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Guidant Recall

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Guidant Corporation made 3.8 billion dollars in 2004, 1.9 billion of that came from its successful and widely distributed Implantable Cardiac Defibrillators and Cardiac Resynchronization Therapy Devices.
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Indianapolis-based Guidant has recalled 136,950 Guidant Defibrillators and Pacemakers. The company said about 63,000 of the devices had been implanted, with nearly 50,000 still in use. Guidant stated that the devices could, without warning, develop a short circuit that would prevent them from delivering the shock when needed. There have been reports of at least 45 malfunctions and are thought to have caused several deaths.

Guidant Pacemakers send electrical pulses to the heart to accelerate a slow heart beat, and have a seven- to 10-year life span before they must be replaced.

Guidant Defibrillators are small devices implanted into the body to regulate the heartbeat in people with risk of heart problems.

Guidant Recall - Quick Facts

The exact percentage of these defibrillators that might experience a malfunction isn't known at this time.
Common signs of pacemaker failure include shortness of breath, dizziness, lightheadedness or a prolonged fast heart rate.

There were approximately 45 malfunctions and two deaths associated with this short circuit.

Without proper circulation patients may experience irregular heartbeats, fainting, dizziness, and shortness of breath.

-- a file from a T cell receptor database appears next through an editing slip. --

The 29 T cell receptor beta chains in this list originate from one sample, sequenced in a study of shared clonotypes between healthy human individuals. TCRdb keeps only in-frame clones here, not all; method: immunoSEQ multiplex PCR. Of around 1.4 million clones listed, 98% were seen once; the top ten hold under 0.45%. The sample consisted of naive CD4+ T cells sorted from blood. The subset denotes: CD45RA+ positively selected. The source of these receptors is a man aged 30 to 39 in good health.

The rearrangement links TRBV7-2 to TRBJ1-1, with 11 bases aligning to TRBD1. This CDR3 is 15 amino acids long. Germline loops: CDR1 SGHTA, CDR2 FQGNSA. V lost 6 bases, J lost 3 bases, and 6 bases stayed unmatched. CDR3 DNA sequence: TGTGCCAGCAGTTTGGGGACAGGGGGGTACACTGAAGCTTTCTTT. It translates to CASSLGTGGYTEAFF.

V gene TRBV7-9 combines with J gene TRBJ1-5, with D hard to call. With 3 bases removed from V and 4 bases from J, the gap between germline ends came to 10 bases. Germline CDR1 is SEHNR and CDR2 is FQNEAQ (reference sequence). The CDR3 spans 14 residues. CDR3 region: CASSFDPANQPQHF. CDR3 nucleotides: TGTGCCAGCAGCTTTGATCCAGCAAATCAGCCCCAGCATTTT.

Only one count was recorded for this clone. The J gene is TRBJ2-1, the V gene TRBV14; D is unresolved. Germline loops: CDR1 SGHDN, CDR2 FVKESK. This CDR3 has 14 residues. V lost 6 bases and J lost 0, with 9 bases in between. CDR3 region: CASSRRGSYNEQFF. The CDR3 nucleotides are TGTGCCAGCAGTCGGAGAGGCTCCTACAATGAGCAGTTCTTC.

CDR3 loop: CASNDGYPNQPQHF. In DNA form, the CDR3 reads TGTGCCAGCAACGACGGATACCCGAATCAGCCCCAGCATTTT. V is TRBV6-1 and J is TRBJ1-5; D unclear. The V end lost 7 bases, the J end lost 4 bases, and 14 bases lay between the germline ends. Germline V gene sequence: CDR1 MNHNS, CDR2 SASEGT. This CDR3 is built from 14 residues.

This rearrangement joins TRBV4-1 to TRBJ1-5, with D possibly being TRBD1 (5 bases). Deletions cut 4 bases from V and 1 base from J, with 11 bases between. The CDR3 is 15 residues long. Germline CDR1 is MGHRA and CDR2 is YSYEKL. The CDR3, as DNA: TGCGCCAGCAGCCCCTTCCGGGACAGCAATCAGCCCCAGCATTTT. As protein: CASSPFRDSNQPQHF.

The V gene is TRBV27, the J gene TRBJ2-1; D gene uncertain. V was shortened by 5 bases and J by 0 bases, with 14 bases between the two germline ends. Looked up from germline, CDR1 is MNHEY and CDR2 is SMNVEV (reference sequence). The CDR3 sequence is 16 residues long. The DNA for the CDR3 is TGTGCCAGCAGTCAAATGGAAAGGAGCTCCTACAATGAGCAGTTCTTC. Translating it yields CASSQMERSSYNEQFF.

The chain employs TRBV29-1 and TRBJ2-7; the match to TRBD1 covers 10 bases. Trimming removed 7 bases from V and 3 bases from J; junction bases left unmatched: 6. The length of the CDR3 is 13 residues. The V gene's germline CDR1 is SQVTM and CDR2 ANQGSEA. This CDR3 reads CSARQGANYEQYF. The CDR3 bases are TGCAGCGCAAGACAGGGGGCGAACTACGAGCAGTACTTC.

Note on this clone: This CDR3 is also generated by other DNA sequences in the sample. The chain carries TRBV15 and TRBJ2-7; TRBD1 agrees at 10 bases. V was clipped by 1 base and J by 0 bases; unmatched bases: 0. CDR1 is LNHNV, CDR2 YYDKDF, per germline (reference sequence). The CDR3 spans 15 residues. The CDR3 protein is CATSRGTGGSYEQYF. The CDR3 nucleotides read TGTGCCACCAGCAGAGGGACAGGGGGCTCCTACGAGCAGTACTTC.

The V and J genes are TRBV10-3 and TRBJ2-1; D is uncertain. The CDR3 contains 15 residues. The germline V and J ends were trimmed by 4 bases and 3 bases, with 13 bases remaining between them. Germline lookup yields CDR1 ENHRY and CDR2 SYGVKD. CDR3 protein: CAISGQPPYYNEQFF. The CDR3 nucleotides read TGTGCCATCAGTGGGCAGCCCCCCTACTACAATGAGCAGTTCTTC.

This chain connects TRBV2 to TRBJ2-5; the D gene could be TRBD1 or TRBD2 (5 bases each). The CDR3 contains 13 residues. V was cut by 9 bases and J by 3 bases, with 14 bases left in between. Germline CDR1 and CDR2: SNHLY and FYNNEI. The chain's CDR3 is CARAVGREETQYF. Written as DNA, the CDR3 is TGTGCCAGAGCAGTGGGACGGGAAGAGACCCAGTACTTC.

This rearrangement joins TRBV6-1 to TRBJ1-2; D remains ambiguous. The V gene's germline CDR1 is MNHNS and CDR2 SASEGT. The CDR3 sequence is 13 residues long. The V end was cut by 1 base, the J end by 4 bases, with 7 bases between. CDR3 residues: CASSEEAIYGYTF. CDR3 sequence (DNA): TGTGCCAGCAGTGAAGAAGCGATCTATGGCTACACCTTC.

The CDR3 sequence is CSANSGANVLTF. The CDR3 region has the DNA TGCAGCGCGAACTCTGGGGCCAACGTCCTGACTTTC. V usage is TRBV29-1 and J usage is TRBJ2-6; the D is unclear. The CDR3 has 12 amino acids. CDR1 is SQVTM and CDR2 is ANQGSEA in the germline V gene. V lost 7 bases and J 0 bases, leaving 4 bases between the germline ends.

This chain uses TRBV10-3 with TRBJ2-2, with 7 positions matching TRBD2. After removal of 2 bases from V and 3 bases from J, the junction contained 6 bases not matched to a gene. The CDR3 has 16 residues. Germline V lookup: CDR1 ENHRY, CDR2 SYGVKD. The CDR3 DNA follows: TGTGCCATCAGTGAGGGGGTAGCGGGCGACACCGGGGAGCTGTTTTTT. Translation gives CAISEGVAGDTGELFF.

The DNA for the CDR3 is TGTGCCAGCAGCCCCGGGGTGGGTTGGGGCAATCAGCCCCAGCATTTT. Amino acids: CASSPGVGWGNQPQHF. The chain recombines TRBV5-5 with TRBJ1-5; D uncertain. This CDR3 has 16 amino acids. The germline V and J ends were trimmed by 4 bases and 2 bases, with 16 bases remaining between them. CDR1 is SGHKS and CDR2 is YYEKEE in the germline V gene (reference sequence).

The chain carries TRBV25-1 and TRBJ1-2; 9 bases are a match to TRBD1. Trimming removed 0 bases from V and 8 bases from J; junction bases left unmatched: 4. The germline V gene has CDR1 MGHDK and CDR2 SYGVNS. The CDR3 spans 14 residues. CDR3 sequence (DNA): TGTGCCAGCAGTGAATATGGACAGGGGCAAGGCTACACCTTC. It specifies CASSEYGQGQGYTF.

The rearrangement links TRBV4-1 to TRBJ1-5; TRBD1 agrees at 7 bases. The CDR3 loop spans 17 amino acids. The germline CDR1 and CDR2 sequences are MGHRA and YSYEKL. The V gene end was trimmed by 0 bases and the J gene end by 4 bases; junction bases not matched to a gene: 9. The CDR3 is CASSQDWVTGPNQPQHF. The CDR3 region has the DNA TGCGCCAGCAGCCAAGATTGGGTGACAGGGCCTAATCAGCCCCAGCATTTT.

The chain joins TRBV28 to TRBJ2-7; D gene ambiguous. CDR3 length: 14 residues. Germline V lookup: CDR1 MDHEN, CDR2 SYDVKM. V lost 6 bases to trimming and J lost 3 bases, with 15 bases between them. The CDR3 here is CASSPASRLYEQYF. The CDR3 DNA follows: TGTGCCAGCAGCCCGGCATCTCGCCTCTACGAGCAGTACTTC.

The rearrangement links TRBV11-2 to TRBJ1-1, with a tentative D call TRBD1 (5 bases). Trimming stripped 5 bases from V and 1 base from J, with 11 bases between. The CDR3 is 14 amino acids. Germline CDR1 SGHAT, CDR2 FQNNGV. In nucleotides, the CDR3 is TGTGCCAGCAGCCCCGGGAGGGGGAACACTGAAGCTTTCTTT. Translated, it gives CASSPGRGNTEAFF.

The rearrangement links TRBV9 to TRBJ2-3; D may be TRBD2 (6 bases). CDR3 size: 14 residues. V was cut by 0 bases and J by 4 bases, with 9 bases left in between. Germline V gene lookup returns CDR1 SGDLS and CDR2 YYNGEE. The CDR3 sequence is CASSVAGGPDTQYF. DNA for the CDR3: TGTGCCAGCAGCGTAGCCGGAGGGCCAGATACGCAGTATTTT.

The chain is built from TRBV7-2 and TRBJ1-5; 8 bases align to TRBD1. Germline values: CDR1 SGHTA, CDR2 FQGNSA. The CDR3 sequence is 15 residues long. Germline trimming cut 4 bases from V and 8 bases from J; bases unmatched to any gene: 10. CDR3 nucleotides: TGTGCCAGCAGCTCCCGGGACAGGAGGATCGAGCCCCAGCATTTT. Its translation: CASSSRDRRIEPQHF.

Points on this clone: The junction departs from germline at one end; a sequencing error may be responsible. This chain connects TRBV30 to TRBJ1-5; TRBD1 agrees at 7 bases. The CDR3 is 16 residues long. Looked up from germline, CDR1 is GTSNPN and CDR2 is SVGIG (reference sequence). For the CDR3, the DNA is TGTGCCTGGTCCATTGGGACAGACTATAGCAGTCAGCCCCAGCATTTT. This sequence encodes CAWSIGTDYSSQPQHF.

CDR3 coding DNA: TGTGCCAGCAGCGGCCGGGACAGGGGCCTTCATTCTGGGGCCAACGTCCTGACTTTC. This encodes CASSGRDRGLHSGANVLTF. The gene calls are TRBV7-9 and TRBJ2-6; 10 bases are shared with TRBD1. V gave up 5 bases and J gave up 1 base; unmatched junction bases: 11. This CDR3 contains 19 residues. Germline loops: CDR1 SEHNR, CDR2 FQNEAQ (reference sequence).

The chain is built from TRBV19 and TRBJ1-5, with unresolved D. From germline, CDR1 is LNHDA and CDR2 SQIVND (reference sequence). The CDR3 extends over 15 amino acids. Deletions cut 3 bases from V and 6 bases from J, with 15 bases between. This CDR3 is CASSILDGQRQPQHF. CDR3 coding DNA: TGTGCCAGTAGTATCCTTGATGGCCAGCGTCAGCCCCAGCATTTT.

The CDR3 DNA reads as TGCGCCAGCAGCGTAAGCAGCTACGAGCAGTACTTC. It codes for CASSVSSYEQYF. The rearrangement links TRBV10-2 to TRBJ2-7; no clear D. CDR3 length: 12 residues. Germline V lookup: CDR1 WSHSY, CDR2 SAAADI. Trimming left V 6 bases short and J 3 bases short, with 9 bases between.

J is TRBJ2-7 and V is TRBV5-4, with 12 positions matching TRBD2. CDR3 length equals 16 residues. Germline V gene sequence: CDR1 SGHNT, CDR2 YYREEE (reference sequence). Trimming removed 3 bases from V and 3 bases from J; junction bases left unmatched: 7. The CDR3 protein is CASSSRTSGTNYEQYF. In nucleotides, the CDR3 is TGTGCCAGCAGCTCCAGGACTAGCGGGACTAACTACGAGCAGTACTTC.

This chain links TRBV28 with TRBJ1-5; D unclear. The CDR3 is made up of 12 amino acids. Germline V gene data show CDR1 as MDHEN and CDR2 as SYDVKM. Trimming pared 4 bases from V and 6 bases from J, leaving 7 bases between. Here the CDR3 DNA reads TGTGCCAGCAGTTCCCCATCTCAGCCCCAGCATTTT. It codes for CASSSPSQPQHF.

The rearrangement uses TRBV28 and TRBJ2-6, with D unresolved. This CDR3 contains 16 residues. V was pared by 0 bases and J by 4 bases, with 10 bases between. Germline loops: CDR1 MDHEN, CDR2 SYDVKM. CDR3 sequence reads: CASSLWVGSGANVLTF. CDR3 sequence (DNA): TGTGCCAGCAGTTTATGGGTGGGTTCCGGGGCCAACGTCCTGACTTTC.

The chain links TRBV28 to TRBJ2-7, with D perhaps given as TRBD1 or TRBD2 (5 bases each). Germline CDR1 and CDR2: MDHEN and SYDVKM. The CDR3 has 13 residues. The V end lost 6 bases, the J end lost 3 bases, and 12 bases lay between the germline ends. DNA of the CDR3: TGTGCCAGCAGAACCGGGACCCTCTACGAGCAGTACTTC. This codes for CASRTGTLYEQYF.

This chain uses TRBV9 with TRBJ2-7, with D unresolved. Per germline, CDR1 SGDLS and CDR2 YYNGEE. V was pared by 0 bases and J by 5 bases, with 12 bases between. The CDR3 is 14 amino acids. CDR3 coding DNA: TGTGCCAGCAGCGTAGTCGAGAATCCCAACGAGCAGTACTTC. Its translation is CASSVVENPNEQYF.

Patients should understand that an FDA recall does not necessarily mean that the device will be removed from the market or that the device needs to be removed from the patient. Recall actions can also include correcting or modifying the device.

It is important for each patient to contact his or her doctor to discuss the best course of action, including whether or not to replace the device. This decision will depend on many factors, including the patient's condition and medical history.

Replacing the device may be advisable in some cases, but in other cases the risks associated with replacing the device, including the chance of infection or injury during replacement surgery, may be higher than the risk that the device will malfunction.

Guidant Corporation, which has a $25.4 billion acquisition offer pending from New Brunswick, N.J.-based Johnson & Johnson.
Since Guidant was incorporated in 1994, they have sold more than 50,000 ICDs. Quality began to suffer in 2002, when Guidant discovered that the insulation on some of the wiring in three models of ICD could accidentally short out and prevent the unit from functioning properly. Instead of halting production and recalling the units, Guidant decided to continue to sell faulty devices and address the malfunction in later models.

If you or your loved one uses Guidant brand defibrillators, you could be in serious danger. Consult your doctor immediately, but then contact our lawyers right away.